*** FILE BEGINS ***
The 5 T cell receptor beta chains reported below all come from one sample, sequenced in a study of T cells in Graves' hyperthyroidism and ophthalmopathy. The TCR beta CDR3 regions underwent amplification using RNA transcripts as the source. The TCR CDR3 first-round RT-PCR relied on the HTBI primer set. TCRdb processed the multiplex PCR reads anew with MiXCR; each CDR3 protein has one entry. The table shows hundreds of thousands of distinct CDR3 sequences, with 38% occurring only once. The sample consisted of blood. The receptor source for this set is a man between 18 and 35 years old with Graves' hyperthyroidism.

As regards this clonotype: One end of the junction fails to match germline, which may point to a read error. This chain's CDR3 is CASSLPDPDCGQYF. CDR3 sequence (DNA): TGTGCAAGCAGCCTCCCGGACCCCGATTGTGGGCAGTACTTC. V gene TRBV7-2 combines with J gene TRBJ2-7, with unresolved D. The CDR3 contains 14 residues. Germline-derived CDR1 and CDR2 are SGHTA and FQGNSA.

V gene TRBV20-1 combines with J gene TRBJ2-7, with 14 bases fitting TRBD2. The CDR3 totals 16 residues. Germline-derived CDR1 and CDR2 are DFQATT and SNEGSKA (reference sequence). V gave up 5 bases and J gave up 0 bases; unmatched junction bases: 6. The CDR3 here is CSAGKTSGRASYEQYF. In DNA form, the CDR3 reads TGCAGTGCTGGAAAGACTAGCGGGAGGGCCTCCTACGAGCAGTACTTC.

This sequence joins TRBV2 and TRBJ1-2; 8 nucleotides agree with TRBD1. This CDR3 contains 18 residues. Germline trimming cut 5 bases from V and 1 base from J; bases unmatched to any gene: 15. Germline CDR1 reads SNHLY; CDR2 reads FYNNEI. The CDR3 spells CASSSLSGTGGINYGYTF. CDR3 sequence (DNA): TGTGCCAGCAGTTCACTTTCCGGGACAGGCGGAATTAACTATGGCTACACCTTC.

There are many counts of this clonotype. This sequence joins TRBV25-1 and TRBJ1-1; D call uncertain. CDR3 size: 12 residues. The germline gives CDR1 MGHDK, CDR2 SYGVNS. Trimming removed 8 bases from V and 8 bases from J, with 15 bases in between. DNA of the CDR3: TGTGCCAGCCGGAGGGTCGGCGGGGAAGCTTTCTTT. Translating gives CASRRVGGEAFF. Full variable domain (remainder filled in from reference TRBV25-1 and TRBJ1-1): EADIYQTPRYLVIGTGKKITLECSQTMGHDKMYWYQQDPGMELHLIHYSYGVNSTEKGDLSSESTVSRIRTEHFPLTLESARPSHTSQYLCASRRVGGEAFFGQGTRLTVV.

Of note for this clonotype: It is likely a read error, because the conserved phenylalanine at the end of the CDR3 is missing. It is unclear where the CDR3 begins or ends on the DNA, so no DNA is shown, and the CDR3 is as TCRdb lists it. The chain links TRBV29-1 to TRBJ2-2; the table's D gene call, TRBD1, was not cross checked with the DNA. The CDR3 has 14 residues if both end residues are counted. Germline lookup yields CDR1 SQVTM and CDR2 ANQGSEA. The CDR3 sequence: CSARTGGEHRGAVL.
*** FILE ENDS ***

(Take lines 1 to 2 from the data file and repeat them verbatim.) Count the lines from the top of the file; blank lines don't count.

The 5 T cell receptor beta chains reported below all come from one sample, sequenced in a study of T cells in Graves' hyperthyroidism and ophthalmopathy. The TCR beta CDR3 regions underwent amplification using RNA transcripts as the source. The TCR CDR3 first-round RT-PCR relied on the HTBI primer set. TCRdb processed the multiplex PCR reads anew with MiXCR; each CDR3 protein has one entry. The table shows hundreds of thousands of distinct CDR3 sequences, with 38% occurring only once. The sample consisted of blood. The receptor source for this set is a man between 18 and 35 years old with Graves' hyperthyroidism.

As regards this clonotype: One end of the junction fails to match germline, which may point to a read error. This chain's CDR3 is CASSLPDPDCGQYF. CDR3 sequence (DNA): TGTGCAAGCAGCCTCCCGGACCCCGATTGTGGGCAGTACTTC. V gene TRBV7-2 combines with J gene TRBJ2-7, with unresolved D. The CDR3 contains 14 residues. Germline-derived CDR1 and CDR2 are SGHTA and FQGNSA.